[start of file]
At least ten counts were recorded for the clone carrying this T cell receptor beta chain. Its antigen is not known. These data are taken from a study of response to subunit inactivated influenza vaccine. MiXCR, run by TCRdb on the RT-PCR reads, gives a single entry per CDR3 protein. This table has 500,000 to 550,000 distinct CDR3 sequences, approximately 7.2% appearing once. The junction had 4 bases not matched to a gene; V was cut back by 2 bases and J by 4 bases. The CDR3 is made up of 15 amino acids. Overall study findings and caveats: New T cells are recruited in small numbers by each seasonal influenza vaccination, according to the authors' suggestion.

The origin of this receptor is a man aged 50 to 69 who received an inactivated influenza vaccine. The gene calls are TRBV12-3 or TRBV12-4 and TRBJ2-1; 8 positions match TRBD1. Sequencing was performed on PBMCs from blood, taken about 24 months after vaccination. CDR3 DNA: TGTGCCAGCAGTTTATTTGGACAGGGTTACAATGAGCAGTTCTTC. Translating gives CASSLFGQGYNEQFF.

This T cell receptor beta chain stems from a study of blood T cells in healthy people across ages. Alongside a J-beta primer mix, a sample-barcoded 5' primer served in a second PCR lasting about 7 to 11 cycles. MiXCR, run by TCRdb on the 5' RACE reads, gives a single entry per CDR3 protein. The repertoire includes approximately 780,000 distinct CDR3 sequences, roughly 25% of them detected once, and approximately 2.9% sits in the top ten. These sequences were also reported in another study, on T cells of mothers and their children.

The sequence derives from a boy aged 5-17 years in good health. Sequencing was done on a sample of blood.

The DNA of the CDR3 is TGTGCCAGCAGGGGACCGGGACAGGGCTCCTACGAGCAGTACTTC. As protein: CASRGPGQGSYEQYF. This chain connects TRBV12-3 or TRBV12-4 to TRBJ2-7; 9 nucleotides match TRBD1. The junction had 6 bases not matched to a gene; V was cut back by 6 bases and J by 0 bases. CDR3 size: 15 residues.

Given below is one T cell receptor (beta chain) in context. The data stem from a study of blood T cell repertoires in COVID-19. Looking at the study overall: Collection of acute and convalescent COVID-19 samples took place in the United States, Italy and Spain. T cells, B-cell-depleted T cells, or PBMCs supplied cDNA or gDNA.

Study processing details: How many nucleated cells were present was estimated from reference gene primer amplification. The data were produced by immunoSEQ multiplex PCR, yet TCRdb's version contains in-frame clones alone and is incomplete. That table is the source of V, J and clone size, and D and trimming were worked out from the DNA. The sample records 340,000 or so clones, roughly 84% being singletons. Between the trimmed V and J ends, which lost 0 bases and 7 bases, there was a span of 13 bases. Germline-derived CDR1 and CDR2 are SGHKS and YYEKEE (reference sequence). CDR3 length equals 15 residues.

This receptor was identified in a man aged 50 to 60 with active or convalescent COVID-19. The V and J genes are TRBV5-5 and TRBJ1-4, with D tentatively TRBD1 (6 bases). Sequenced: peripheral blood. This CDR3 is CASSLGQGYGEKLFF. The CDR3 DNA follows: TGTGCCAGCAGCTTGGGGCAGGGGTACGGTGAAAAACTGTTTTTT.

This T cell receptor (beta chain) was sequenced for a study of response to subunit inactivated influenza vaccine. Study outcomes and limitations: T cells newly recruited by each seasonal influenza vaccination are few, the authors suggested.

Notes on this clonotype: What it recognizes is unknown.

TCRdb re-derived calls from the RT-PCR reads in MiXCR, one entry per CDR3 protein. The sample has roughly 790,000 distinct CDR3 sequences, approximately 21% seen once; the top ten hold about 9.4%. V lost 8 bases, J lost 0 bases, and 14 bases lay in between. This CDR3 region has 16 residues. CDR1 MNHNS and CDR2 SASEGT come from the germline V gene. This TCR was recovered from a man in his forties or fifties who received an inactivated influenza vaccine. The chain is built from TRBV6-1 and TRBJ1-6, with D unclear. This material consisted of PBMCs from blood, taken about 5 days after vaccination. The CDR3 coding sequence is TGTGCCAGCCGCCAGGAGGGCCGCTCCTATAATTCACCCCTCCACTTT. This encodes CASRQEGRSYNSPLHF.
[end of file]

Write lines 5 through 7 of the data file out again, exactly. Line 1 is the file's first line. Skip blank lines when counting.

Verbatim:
The DNA of the CDR3 is TGTGCCAGCAGGGGACCGGGACAGGGCTCCTACGAGCAGTACTTC. As protein: CASRGPGQGSYEQYF. This chain connects TRBV12-3 or TRBV12-4 to TRBJ2-7; 9 nucleotides match TRBD1. The junction had 6 bases not matched to a gene; V was cut back by 6 bases and J by 0 bases. CDR3 size: 15 residues.

Given below is one T cell receptor (beta chain) in context. The data stem from a study of blood T cell repertoires in COVID-19. Looking at the study overall: Collection of acute and convalescent COVID-19 samples took place in the United States, Italy and Spain. T cells, B-cell-depleted T cells, or PBMCs supplied cDNA or gDNA.

Study processing details: How many nucleated cells were present was estimated from reference gene primer amplification. The data were produced by immunoSEQ multiplex PCR, yet TCRdb's version contains in-frame clones alone and is incomplete. That table is the source of V, J and clone size, and D and trimming were worked out from the DNA. The sample records 340,000 or so clones, roughly 84% being singletons. Between the trimmed V and J ends, which lost 0 bases and 7 bases, there was a span of 13 bases. Germline-derived CDR1 and CDR2 are SGHKS and YYEKEE (reference sequence). CDR3 length equals 15 residues.